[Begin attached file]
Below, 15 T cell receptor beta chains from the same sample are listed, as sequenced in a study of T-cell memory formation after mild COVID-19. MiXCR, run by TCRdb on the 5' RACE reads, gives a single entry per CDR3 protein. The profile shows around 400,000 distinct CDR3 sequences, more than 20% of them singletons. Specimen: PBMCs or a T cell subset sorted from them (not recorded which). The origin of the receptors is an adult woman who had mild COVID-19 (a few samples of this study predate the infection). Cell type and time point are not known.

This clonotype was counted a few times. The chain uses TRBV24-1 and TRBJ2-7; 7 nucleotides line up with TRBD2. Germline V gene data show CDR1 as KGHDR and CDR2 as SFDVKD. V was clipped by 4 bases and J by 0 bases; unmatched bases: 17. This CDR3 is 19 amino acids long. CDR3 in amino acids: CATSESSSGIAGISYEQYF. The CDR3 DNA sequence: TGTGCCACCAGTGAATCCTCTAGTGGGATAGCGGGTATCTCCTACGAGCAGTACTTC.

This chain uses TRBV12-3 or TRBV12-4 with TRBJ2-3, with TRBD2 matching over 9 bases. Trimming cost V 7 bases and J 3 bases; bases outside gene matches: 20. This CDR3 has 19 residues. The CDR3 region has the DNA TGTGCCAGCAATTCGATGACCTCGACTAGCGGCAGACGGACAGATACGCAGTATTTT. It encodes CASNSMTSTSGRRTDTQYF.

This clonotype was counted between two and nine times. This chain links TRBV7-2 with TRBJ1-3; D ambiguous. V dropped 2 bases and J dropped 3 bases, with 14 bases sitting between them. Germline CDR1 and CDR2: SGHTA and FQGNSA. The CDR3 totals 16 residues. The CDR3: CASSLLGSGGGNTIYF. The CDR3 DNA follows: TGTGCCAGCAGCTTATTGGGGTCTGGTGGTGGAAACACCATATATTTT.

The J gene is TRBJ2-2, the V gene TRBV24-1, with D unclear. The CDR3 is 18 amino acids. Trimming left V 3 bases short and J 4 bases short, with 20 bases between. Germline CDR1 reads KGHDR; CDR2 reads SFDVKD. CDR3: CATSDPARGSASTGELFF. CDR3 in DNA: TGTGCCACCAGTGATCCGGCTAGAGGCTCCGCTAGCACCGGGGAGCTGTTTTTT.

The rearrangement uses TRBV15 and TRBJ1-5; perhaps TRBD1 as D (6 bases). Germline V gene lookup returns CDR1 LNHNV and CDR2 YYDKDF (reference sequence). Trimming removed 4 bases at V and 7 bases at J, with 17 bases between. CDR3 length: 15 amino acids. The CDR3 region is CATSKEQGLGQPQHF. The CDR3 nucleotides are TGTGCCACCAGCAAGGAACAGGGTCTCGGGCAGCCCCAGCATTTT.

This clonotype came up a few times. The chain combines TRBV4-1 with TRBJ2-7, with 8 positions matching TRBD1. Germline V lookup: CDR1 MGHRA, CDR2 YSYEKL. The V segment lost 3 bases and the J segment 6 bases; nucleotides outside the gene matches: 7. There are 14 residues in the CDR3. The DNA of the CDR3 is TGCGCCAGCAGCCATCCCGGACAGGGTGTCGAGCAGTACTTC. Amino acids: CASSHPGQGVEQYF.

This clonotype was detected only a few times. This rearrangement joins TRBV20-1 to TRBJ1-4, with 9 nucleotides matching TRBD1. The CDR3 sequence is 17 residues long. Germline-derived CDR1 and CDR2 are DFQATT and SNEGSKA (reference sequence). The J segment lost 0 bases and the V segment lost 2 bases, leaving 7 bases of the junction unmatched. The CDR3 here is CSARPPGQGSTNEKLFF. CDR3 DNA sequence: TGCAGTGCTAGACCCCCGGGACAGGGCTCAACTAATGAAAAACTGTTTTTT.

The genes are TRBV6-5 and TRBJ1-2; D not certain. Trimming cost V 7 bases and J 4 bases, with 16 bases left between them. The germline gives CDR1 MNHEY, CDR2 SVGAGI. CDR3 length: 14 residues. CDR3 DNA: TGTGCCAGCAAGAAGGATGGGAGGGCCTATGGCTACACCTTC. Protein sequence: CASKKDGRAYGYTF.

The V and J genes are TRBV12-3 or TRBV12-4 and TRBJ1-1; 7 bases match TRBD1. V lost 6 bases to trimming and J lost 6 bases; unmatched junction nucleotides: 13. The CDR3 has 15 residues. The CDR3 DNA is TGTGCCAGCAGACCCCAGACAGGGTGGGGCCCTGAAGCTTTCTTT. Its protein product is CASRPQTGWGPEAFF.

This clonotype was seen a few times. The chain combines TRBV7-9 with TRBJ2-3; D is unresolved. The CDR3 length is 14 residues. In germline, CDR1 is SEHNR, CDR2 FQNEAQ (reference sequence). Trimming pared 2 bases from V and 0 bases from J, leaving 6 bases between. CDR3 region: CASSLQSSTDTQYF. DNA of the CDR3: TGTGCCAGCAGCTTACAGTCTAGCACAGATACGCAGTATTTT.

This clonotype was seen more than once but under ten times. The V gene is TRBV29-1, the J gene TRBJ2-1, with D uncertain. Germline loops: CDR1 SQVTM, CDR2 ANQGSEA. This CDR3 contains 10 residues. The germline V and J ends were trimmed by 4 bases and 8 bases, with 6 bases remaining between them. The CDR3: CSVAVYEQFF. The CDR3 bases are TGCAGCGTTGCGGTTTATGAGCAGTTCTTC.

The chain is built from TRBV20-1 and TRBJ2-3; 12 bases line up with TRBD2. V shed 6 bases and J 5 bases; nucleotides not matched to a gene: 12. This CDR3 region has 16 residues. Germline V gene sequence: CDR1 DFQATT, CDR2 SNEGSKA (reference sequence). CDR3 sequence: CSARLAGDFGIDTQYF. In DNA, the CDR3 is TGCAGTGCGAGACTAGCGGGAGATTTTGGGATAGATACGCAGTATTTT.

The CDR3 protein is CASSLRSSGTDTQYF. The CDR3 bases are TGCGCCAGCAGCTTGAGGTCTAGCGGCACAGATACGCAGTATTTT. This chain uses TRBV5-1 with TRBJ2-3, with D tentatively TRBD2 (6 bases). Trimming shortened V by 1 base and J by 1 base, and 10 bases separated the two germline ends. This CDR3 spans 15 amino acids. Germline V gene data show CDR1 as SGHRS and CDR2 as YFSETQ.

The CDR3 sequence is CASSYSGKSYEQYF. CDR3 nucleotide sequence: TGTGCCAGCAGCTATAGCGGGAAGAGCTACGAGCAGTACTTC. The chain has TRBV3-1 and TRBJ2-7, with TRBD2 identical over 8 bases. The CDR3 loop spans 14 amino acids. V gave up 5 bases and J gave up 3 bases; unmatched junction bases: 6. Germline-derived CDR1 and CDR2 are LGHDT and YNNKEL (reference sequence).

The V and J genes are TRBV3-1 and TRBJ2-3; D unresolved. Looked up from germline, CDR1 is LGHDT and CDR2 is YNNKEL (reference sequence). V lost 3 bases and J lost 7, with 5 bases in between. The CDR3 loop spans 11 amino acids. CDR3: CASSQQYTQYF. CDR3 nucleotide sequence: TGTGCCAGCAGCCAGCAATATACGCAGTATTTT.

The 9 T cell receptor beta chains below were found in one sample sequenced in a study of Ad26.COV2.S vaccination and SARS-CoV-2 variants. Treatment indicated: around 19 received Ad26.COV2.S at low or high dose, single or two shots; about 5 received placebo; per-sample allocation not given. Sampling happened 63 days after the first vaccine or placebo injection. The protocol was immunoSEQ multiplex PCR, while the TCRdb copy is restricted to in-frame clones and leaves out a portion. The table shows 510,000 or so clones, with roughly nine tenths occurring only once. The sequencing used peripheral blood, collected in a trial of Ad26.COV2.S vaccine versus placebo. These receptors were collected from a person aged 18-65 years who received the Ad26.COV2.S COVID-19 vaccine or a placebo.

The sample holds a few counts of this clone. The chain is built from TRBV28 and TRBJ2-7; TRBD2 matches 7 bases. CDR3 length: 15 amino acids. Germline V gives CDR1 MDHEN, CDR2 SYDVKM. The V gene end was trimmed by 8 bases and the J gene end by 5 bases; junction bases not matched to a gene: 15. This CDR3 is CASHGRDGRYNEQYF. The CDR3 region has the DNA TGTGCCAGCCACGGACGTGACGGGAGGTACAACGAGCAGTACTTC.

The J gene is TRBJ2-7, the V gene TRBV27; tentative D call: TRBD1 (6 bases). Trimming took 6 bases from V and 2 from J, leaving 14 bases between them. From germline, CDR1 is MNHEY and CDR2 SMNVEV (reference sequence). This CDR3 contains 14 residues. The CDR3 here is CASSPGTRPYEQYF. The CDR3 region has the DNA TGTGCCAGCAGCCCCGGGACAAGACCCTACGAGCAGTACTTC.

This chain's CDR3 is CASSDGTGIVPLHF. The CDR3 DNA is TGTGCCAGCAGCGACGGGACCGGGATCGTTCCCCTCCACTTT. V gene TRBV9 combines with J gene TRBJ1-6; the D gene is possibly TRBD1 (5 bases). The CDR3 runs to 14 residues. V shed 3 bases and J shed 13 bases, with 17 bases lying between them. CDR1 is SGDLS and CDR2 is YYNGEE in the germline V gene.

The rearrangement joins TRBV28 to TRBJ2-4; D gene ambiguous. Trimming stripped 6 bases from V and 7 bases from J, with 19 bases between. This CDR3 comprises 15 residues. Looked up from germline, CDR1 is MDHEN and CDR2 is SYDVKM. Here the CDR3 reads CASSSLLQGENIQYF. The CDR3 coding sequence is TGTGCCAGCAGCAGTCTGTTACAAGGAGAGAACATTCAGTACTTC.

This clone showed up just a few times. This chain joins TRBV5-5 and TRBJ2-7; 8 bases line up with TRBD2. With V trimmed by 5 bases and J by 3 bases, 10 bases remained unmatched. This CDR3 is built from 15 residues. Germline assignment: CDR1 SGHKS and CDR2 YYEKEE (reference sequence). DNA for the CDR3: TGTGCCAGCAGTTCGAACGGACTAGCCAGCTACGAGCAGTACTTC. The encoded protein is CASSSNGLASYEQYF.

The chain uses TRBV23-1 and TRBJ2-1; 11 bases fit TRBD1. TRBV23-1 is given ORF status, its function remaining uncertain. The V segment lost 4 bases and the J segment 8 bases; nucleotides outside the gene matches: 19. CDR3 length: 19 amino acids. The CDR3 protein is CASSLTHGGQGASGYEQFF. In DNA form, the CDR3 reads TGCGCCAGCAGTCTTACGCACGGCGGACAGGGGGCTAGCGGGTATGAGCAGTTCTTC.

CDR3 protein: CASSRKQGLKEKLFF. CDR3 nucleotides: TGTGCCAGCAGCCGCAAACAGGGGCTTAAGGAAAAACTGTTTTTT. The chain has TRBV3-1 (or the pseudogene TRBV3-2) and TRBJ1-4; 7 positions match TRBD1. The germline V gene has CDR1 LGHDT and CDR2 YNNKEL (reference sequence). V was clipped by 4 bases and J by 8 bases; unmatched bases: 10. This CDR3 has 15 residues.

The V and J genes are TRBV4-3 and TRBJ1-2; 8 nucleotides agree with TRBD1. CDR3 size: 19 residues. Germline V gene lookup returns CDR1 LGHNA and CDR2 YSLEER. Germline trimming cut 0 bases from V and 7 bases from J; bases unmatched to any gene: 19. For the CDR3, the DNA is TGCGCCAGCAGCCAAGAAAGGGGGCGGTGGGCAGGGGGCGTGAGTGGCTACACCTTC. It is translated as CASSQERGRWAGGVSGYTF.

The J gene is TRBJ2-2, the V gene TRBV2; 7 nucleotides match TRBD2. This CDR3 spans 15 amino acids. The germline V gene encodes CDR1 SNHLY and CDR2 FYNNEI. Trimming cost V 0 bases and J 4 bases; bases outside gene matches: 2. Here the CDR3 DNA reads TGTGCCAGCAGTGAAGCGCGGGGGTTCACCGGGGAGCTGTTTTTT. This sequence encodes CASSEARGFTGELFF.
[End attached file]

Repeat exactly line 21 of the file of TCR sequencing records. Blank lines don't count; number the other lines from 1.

The rearrangement joins TRBV28 to TRBJ2-4; D gene ambiguous. Trimming stripped 6 bases from V and 7 bases from J, with 19 bases between. This CDR3 comprises 15 residues. Looked up from germline, CDR1 is MDHEN and CDR2 is SYDVKM. Here the CDR3 reads CASSSLLQGENIQYF. The CDR3 coding sequence is TGTGCCAGCAGCAGTCTGTTACAAGGAGAGAACATTCAGTACTTC.